Spotlight: Jennifer Smith


Dr. Jennifer A. Smith is currently a Research Assistant Professor in the Department of Epidemiology and Research Assistant Professor in the Survey Research Center at the Institute for Social Research and is affiliated with the Center for Integrated Approaches to Health Disparities (CIAHD), the Michigan Center on the Demography of Aging (MiCDA), and the Center for Midlife Science. She is also a faculty member at the University of Michigan’s School of Public Health’s Center for Social Epidemiology and Population Health. Dr. Smith received her master's degree in Public Health, a master's degree in Statistics, and a doctoral degree in Epidemiology from the University of Michigan.

Dr. Smith explores the impact of individual and neighborhood disadvantage on the epigenome, which is also a 4-year NIH-funded research project that started in May of 2018. The discovery work will use data from two epidemiologic studies – the Multi-Ethnic Study of Atherosclerosis (MESA) and the Genetic Epidemiology Network of Arteriopathy (GENOA)- and replicate results in other cohorts with similar measures, including the Atherosclerosis Risk in Communities study (ARIC) and the Health and Retirement Study (HRS). “The strength of this project is combining multiple cohorts and a nationally-representative sample,” said Dr. Smith. “Any work that has been done so far is on a small scale. Nobody has evaluated this question in multiple cohorts and almost everybody has focused on a single candidate gene, not the entire genome.” Apparently, Dr. Smith and her team may overcome the limitation of doing this kind of analysis in pieces. The present project expands existing research in terms of methylation, linking the multiple steps between the exposure and methylation and the outcomes.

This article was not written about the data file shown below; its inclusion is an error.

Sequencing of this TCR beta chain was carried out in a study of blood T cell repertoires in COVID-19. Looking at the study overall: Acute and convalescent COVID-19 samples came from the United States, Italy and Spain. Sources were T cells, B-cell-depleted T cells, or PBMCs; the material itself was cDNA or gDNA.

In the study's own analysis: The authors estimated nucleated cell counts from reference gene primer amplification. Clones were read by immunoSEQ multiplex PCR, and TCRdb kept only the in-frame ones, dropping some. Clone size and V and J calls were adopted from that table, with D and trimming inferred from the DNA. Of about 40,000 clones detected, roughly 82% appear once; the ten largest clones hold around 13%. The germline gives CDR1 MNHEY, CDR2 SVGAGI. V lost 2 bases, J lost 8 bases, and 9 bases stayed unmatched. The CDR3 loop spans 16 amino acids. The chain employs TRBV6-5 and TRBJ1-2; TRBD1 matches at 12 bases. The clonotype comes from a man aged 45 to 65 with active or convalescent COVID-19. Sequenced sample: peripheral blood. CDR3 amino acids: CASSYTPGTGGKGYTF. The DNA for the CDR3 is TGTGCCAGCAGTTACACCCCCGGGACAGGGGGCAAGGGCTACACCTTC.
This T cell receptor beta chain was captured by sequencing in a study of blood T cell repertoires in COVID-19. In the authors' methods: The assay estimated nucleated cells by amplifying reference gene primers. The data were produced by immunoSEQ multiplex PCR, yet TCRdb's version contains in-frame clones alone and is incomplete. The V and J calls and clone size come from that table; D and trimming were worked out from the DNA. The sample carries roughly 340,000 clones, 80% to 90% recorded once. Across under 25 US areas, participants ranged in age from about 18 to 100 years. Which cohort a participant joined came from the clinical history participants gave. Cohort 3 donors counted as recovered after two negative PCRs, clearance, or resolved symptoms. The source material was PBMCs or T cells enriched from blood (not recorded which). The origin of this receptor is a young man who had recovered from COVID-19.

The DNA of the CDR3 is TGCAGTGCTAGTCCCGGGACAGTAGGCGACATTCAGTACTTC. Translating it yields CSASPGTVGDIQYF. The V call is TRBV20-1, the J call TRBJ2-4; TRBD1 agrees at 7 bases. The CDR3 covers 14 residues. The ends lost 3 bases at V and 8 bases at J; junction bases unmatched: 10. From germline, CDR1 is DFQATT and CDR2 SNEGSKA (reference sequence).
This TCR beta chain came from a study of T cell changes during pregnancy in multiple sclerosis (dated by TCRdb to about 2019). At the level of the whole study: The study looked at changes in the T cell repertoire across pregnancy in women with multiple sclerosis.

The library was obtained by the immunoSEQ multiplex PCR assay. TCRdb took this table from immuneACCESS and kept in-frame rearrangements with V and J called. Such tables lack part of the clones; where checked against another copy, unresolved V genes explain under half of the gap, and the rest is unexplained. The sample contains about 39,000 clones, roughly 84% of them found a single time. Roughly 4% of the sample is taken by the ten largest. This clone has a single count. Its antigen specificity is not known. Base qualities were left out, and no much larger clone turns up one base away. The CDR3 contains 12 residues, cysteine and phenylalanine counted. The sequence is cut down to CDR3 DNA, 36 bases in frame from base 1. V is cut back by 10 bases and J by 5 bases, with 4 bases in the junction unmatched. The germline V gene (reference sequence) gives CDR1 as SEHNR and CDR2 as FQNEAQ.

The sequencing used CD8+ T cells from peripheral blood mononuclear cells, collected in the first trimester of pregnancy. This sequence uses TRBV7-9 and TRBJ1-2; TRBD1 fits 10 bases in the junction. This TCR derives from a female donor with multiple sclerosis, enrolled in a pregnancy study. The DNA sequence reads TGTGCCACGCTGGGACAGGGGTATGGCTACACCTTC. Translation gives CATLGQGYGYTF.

Her work encompasses a broad range of traits, including cardiovascular disease, hypertension, dementia, cognition, and health behaviors. She studies genetic/epigenetic determinants both as direct risk factors for chronic disease, as well as the interaction between genetic and non-genetic factors in shaping disease risk. In particular, she is interested in genetic interaction with social, psychosocial, and neighborhood determinants of health, particularly those that influence health disparities.


In a collaboration with Dr. Belinda Needham, she is investigating how genetics and environment work together or integrate to influence health and disease. “These collaborative opportunities have allowed us to build the foundation in our research for our current projects on social epigenomics, which is one way social conditions become physically embodied. We also have very successful collaborations with faculty and students in Biostatistics, and two papers have been published now,” said Drs. Needham and Smith.

For questions about her courses or research, contact Dr. Smith at